Guest blog from John Dunford, Campaigns Lead, The Developer Society
For changemakers this isn’t simply about upskilling internally, the real issue is how their ability to deliver on their mission is undermined by not being able to take advantage of the latest technology. If you were trying to reach a mass audience in the 15th century and not using the printing press then you just weren’t doing it right. The same goes for many charities today. We have the technology to work in a smarter way to tackle the biggest problems out there, but charities don’t know how to access it.
Tech companies have a mirror challenge
Bizarrely, the tech industry has its own mirror image of this challenge. There is an idealism and a belief in the ability of technology to change the world. It runs through all the best tech companies but their lack of issue expertise and understanding of change stops them making a difference.
Both charities and tech companies are problem solvers by definition and both groups have the knowledge and experience the other needs to tackle the world’s biggest problems in smart, innovative ways. So you’d think deep relationships between charities and tech companies abound, right?
Coming from different worlds
When there is so much to gain from charity and tech collaborations, why are these partnerships not more straightforward and common? The answer lies in the fact that — while there might be shared big picture goals — the two groups are rooted in fundamentally different ways of working.
Traditionally charities and NGOs’ are funded by non-commercial income sources. Their working cultures are usually based around collaboration, consultation, and a ‘first do no harm’ approach to improving lives. Whereas a typical tech company usually comes from a commercial culture where their skills are monetised and their approach is ‘disruptive’. This culture values fast-paced, competitive change.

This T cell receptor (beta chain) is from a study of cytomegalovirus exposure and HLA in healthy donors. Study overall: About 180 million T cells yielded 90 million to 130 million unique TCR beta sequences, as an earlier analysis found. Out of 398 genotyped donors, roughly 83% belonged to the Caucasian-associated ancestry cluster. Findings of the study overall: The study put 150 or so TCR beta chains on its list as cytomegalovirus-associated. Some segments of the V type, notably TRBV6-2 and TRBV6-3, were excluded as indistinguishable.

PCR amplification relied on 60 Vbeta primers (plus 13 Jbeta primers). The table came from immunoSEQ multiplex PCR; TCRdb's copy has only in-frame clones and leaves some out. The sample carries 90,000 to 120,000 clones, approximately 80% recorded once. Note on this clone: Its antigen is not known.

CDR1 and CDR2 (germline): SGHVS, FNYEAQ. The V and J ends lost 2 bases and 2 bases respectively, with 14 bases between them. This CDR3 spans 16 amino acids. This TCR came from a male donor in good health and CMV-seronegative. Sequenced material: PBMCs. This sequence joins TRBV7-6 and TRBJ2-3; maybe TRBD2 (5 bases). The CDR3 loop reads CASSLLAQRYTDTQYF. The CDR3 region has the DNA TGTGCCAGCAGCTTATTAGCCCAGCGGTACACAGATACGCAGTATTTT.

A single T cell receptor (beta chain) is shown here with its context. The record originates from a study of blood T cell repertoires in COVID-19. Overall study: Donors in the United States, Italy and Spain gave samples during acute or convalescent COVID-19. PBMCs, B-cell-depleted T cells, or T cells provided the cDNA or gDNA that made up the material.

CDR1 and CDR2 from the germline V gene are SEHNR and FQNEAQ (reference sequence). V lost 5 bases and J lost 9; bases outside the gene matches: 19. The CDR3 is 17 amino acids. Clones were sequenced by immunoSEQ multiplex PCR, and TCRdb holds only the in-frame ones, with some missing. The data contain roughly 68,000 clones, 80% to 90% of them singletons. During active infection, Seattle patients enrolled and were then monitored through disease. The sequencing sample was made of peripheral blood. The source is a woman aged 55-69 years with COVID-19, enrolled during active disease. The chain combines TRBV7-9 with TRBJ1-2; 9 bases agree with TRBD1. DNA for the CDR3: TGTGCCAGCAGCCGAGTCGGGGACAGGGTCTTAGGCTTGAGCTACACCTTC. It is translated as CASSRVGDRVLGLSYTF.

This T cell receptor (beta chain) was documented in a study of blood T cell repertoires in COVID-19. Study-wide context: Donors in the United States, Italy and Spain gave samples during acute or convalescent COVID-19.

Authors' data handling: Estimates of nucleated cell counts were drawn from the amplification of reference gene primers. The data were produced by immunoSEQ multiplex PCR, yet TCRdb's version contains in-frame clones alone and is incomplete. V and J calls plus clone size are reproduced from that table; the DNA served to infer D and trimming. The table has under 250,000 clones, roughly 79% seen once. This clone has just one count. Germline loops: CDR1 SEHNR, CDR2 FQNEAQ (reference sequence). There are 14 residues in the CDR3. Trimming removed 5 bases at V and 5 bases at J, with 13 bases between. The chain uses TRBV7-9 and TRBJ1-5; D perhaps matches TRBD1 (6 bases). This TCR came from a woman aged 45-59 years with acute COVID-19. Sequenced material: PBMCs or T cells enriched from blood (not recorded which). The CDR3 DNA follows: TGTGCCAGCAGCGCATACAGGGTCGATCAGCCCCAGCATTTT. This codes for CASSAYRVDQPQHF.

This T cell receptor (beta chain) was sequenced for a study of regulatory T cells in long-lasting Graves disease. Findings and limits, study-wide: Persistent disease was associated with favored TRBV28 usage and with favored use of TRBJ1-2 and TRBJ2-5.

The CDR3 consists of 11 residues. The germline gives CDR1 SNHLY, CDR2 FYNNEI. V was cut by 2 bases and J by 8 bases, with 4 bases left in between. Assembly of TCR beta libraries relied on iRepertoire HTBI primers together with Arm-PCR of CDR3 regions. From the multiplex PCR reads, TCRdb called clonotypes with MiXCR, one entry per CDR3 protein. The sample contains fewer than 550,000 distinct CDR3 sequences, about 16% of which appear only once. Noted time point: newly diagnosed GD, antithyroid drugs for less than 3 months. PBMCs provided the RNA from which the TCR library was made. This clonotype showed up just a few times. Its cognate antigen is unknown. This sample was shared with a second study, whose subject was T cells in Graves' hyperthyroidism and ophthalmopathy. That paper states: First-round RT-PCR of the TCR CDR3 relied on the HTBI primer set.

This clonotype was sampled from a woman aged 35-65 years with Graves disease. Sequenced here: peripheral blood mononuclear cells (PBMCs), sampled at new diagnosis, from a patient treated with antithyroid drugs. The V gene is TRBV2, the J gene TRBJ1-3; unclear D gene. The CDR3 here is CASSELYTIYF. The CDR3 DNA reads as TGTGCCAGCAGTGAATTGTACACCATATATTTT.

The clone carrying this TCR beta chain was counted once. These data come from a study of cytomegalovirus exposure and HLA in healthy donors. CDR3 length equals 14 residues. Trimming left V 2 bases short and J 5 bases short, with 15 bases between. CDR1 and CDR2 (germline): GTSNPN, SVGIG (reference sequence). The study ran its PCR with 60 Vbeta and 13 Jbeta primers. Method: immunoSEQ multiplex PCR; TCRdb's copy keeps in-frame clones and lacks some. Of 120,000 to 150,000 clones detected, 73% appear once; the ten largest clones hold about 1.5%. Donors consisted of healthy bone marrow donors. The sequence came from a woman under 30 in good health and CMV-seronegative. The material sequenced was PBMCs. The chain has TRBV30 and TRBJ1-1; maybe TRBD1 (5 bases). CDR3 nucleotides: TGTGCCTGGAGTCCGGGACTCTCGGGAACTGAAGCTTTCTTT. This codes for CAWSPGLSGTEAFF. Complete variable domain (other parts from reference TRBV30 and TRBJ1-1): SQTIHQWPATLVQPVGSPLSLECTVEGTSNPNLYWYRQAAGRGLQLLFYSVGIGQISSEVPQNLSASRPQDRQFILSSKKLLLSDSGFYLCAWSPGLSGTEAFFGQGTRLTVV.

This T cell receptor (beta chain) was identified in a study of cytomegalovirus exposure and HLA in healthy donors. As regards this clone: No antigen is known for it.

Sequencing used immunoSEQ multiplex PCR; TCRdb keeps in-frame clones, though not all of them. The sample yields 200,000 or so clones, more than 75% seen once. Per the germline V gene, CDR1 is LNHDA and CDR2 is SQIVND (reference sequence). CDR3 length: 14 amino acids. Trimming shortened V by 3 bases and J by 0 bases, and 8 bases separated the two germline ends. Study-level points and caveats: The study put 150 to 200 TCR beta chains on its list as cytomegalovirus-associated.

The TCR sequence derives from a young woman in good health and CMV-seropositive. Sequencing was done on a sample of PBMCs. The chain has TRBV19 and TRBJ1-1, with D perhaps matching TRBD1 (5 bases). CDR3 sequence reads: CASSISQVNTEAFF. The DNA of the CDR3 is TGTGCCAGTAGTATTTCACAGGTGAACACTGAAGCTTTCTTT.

Of course this isn’t the exact case for every charity or tech company but these are the origins of their original working cultures, even if they consciously deviate from them.
Speaking different languages
This all means that if you want to collaborate, you need to really unpack the differences in approach and language. This takes time and effort and like any good relationship you have to understand where both sides are coming from before you can go anywhere together.
So why bother? What’s in it for me?
With such different worldviews between charities and tech companies, are the barriers to collaboration simply too high?
There are challenges to overcome but when you make it work, the rewards for charities can be huge:
- You get access to a whole range of skills to deliver on your work.
- Your work gets exposed to people who think differently and can offer new ways to tackle your biggest challenges.
- Your have the chance to transform your organisation through exposure to new ways of working.
- You can experiment with cutting edge technology (like how the WFP is using blockchain) without having to make big capital investments.
So if the benefits are clear and the will is there, the question really is how can you make this collaboration work?
How to make charity tech partnerships work
If you want to bring in some external tech expertise, there are some straightforward things you can do right now to develop a tech partnership:
- Reach out to organisations you’d like to connect with. Particularly look for groups who have experience working with out nonprofits or who share your ethos.
- Make sure you understand each other’s motivations. This means:
- Talk openly about the challenges you’re facing
- Listen to them, then make a clear offer: what will they gain (be it experience, exposure or other) from this partnership?
- Discuss ways of working early on. Find out what they expect from you.
- Look a gift horse in the mouth! If their offer seems to good to be true, question it and consider everything you need to invest from time to reputation.
- Invest in understanding early. Tools like the CAST Conversation Menu are excellent ways to cover a lot of ground early on.
- Spend time together. Try to meet up, work from the same space and take time to develop a deep and trusting relationship.
Working together, working smarter
Charities and tech companies often share a sincere normative goal to make the world a better place. There are serious barriers to collaboration but don’t despair. If you invest your time wisely upfront and work to build a shared understanding then there’s massive potential for your partnership to leverage each other’s expertise and make positive change in the world.